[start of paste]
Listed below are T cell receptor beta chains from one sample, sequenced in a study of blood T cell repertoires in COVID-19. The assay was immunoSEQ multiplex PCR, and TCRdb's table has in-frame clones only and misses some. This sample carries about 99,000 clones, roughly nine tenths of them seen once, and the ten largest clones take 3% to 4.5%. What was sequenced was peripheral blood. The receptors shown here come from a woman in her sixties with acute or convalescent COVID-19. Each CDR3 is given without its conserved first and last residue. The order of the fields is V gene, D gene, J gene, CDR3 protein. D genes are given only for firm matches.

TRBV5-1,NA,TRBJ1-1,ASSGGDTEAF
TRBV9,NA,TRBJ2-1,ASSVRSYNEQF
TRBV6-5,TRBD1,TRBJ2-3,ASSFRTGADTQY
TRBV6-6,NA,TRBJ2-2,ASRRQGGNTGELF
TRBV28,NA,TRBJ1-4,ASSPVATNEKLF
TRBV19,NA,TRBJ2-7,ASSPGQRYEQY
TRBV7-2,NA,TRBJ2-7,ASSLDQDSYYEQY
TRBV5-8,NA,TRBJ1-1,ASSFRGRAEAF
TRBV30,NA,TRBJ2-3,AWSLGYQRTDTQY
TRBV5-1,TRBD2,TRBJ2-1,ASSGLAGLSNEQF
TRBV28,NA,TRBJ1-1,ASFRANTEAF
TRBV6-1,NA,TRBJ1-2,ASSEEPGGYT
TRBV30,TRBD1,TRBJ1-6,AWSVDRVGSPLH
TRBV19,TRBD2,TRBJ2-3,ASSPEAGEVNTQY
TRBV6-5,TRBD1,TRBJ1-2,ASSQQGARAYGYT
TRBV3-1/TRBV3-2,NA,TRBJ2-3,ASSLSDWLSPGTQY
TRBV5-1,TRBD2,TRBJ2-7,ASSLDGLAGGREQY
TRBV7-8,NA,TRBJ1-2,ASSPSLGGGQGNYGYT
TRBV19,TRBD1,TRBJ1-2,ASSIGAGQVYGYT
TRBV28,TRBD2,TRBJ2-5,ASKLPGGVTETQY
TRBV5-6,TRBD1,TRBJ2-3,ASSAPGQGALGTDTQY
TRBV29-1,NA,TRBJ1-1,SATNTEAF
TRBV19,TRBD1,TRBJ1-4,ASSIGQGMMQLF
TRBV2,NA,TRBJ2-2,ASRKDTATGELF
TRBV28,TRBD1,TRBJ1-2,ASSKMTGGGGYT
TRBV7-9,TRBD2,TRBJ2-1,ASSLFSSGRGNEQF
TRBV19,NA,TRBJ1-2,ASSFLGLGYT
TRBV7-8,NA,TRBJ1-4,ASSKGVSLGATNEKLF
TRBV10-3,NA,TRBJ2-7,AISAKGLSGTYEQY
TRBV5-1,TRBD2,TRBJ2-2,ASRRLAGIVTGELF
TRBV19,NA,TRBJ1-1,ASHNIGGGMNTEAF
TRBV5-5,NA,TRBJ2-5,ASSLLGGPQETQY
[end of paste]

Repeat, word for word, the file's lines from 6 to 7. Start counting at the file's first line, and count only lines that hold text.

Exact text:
TRBV28,NA,TRBJ1-4,ASSPVATNEKLF
TRBV19,NA,TRBJ2-7,ASSPGQRYEQY